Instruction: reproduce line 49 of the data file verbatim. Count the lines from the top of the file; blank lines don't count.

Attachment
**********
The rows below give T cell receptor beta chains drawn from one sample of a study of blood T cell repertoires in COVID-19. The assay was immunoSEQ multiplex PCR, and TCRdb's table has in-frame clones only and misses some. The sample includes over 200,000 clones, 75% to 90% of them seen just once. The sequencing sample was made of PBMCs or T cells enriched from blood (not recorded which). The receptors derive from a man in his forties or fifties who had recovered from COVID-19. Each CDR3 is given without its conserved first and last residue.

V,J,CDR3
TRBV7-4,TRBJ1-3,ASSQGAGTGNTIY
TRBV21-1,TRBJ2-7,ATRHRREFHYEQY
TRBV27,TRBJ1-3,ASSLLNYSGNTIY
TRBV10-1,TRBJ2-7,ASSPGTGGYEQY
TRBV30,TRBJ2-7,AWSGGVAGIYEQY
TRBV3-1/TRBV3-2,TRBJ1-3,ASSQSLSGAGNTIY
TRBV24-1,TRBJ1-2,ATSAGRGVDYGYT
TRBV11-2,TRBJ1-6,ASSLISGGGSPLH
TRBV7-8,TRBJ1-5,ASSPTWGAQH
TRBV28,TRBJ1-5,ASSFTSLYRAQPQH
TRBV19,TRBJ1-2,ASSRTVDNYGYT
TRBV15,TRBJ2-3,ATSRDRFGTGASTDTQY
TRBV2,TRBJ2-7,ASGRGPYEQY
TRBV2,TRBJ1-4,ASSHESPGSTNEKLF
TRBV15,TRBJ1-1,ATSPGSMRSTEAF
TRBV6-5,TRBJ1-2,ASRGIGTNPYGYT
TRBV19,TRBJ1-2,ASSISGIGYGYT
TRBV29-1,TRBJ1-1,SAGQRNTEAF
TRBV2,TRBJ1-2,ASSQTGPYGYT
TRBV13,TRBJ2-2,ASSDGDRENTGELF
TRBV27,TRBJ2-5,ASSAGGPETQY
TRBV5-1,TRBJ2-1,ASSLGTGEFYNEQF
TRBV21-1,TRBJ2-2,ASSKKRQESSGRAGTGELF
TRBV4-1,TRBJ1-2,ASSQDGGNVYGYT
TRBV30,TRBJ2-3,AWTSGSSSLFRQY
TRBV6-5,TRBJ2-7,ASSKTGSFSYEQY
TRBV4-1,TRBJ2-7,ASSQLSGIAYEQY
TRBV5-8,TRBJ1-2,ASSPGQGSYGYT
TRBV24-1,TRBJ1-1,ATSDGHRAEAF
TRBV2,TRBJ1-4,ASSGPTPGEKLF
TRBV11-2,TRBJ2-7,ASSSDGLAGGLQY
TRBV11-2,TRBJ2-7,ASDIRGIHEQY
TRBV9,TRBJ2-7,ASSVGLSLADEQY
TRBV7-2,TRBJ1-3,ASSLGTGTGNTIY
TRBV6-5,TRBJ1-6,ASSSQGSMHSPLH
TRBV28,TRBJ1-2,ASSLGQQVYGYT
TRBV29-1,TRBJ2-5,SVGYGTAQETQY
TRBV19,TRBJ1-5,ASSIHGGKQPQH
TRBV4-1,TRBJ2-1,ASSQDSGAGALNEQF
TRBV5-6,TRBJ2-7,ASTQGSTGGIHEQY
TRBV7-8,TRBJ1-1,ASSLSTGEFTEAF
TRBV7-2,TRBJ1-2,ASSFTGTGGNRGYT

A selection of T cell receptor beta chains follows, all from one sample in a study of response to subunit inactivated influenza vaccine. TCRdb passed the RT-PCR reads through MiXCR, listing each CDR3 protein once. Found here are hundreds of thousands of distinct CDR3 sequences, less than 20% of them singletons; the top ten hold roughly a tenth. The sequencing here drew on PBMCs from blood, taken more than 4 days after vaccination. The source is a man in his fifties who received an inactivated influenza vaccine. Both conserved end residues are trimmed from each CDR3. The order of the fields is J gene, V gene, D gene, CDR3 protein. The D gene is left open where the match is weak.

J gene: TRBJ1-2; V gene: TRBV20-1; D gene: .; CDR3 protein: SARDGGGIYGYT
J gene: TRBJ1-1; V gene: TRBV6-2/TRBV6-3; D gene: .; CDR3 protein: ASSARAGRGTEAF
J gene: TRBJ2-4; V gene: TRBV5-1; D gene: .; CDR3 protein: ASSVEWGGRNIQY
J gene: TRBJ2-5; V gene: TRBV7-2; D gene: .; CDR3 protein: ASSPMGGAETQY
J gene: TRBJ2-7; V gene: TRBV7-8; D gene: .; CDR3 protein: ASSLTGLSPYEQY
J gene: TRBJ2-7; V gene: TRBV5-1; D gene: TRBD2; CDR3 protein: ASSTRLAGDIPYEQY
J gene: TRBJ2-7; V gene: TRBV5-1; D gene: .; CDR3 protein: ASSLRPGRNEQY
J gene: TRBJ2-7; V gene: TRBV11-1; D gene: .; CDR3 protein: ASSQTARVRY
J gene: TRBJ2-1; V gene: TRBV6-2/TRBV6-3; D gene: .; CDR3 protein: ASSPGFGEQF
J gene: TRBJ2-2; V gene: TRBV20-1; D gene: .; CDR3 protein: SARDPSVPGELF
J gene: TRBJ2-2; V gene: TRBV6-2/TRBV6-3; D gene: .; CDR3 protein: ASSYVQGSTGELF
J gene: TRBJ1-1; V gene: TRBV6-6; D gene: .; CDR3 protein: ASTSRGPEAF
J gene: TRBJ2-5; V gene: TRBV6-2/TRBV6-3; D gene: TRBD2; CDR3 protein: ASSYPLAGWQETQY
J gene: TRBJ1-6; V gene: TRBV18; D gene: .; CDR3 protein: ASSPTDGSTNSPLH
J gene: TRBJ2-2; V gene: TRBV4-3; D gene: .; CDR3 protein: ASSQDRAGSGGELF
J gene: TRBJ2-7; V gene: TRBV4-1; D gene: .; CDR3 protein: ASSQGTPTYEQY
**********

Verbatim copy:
J gene: TRBJ2-5; V gene: TRBV7-2; D gene: .; CDR3 protein: ASSPMGGAETQY